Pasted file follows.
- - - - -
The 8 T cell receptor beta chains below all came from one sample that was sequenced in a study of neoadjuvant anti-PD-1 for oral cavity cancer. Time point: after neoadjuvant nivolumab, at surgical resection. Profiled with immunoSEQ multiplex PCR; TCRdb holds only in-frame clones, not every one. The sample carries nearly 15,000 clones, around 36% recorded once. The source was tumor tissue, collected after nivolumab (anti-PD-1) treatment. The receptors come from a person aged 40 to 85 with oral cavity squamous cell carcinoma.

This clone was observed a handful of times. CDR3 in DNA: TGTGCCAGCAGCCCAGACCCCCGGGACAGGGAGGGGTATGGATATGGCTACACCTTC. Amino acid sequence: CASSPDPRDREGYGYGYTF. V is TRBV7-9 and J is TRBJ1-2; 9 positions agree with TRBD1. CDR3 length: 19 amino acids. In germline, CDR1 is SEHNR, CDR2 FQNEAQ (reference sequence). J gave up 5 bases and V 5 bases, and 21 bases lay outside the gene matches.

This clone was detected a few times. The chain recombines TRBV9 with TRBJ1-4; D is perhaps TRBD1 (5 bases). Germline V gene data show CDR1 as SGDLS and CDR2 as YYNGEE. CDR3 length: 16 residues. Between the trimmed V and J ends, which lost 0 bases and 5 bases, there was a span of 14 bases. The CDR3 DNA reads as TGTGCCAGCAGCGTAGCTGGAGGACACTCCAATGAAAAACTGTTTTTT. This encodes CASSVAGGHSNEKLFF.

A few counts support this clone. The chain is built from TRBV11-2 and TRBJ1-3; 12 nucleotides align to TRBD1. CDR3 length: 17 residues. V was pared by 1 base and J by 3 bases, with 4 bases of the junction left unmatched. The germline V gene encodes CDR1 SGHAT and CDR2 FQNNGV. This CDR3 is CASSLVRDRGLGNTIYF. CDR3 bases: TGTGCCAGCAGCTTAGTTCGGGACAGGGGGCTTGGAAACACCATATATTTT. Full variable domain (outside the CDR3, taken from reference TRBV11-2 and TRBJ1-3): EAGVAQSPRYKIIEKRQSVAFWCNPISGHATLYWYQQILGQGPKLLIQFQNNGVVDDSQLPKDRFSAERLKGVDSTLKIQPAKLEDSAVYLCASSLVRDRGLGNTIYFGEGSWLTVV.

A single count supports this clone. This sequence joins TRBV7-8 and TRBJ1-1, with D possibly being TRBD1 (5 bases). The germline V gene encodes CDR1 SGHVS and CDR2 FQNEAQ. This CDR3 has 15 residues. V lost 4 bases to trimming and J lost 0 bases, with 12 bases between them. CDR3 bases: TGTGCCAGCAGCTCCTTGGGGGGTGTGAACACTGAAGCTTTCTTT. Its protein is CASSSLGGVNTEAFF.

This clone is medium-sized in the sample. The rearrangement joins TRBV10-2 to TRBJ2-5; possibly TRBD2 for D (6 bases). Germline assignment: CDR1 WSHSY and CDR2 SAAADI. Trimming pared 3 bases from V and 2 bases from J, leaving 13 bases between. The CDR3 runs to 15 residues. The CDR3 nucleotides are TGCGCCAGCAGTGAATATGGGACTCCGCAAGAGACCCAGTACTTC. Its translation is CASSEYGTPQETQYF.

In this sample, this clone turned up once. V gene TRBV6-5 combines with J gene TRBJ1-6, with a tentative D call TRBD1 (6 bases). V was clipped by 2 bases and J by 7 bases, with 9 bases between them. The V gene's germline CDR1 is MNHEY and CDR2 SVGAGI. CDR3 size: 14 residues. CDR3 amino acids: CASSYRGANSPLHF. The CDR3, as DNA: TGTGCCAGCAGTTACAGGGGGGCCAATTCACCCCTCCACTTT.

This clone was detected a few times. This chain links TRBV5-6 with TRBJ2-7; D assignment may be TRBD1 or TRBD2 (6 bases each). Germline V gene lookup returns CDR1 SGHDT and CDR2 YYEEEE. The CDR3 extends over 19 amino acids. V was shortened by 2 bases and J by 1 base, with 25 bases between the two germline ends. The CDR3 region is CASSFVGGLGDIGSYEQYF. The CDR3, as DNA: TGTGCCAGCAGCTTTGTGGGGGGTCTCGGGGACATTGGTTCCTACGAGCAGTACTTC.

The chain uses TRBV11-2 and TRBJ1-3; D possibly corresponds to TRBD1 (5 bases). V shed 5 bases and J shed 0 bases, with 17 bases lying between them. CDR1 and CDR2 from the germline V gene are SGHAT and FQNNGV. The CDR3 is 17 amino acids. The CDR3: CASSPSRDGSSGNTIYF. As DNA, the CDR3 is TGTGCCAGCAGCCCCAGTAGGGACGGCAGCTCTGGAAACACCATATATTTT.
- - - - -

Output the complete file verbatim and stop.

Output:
The 8 T cell receptor beta chains below all came from one sample that was sequenced in a study of neoadjuvant anti-PD-1 for oral cavity cancer. Time point: after neoadjuvant nivolumab, at surgical resection. Profiled with immunoSEQ multiplex PCR; TCRdb holds only in-frame clones, not every one. The sample carries nearly 15,000 clones, around 36% recorded once. The source was tumor tissue, collected after nivolumab (anti-PD-1) treatment. The receptors come from a person aged 40 to 85 with oral cavity squamous cell carcinoma.

This clone was observed a handful of times. CDR3 in DNA: TGTGCCAGCAGCCCAGACCCCCGGGACAGGGAGGGGTATGGATATGGCTACACCTTC. Amino acid sequence: CASSPDPRDREGYGYGYTF. V is TRBV7-9 and J is TRBJ1-2; 9 positions agree with TRBD1. CDR3 length: 19 amino acids. In germline, CDR1 is SEHNR, CDR2 FQNEAQ (reference sequence). J gave up 5 bases and V 5 bases, and 21 bases lay outside the gene matches.

This clone was detected a few times. The chain recombines TRBV9 with TRBJ1-4; D is perhaps TRBD1 (5 bases). Germline V gene data show CDR1 as SGDLS and CDR2 as YYNGEE. CDR3 length: 16 residues. Between the trimmed V and J ends, which lost 0 bases and 5 bases, there was a span of 14 bases. The CDR3 DNA reads as TGTGCCAGCAGCGTAGCTGGAGGACACTCCAATGAAAAACTGTTTTTT. This encodes CASSVAGGHSNEKLFF.

A few counts support this clone. The chain is built from TRBV11-2 and TRBJ1-3; 12 nucleotides align to TRBD1. CDR3 length: 17 residues. V was pared by 1 base and J by 3 bases, with 4 bases of the junction left unmatched. The germline V gene encodes CDR1 SGHAT and CDR2 FQNNGV. This CDR3 is CASSLVRDRGLGNTIYF. CDR3 bases: TGTGCCAGCAGCTTAGTTCGGGACAGGGGGCTTGGAAACACCATATATTTT. Full variable domain (outside the CDR3, taken from reference TRBV11-2 and TRBJ1-3): EAGVAQSPRYKIIEKRQSVAFWCNPISGHATLYWYQQILGQGPKLLIQFQNNGVVDDSQLPKDRFSAERLKGVDSTLKIQPAKLEDSAVYLCASSLVRDRGLGNTIYFGEGSWLTVV.

A single count supports this clone. This sequence joins TRBV7-8 and TRBJ1-1, with D possibly being TRBD1 (5 bases). The germline V gene encodes CDR1 SGHVS and CDR2 FQNEAQ. This CDR3 has 15 residues. V lost 4 bases to trimming and J lost 0 bases, with 12 bases between them. CDR3 bases: TGTGCCAGCAGCTCCTTGGGGGGTGTGAACACTGAAGCTTTCTTT. Its protein is CASSSLGGVNTEAFF.

This clone is medium-sized in the sample. The rearrangement joins TRBV10-2 to TRBJ2-5; possibly TRBD2 for D (6 bases). Germline assignment: CDR1 WSHSY and CDR2 SAAADI. Trimming pared 3 bases from V and 2 bases from J, leaving 13 bases between. The CDR3 runs to 15 residues. The CDR3 nucleotides are TGCGCCAGCAGTGAATATGGGACTCCGCAAGAGACCCAGTACTTC. Its translation is CASSEYGTPQETQYF.

In this sample, this clone turned up once. V gene TRBV6-5 combines with J gene TRBJ1-6, with a tentative D call TRBD1 (6 bases). V was clipped by 2 bases and J by 7 bases, with 9 bases between them. The V gene's germline CDR1 is MNHEY and CDR2 SVGAGI. CDR3 size: 14 residues. CDR3 amino acids: CASSYRGANSPLHF. The CDR3, as DNA: TGTGCCAGCAGTTACAGGGGGGCCAATTCACCCCTCCACTTT.

This clone was detected a few times. This chain links TRBV5-6 with TRBJ2-7; D assignment may be TRBD1 or TRBD2 (6 bases each). Germline V gene lookup returns CDR1 SGHDT and CDR2 YYEEEE. The CDR3 extends over 19 amino acids. V was shortened by 2 bases and J by 1 base, with 25 bases between the two germline ends. The CDR3 region is CASSFVGGLGDIGSYEQYF. The CDR3, as DNA: TGTGCCAGCAGCTTTGTGGGGGGTCTCGGGGACATTGGTTCCTACGAGCAGTACTTC.

The chain uses TRBV11-2 and TRBJ1-3; D possibly corresponds to TRBD1 (5 bases). V shed 5 bases and J shed 0 bases, with 17 bases lying between them. CDR1 and CDR2 from the germline V gene are SGHAT and FQNNGV. The CDR3 is 17 amino acids. The CDR3: CASSPSRDGSSGNTIYF. As DNA, the CDR3 is TGTGCCAGCAGCCCCAGTAGGGACGGCAGCTCTGGAAACACCATATATTTT.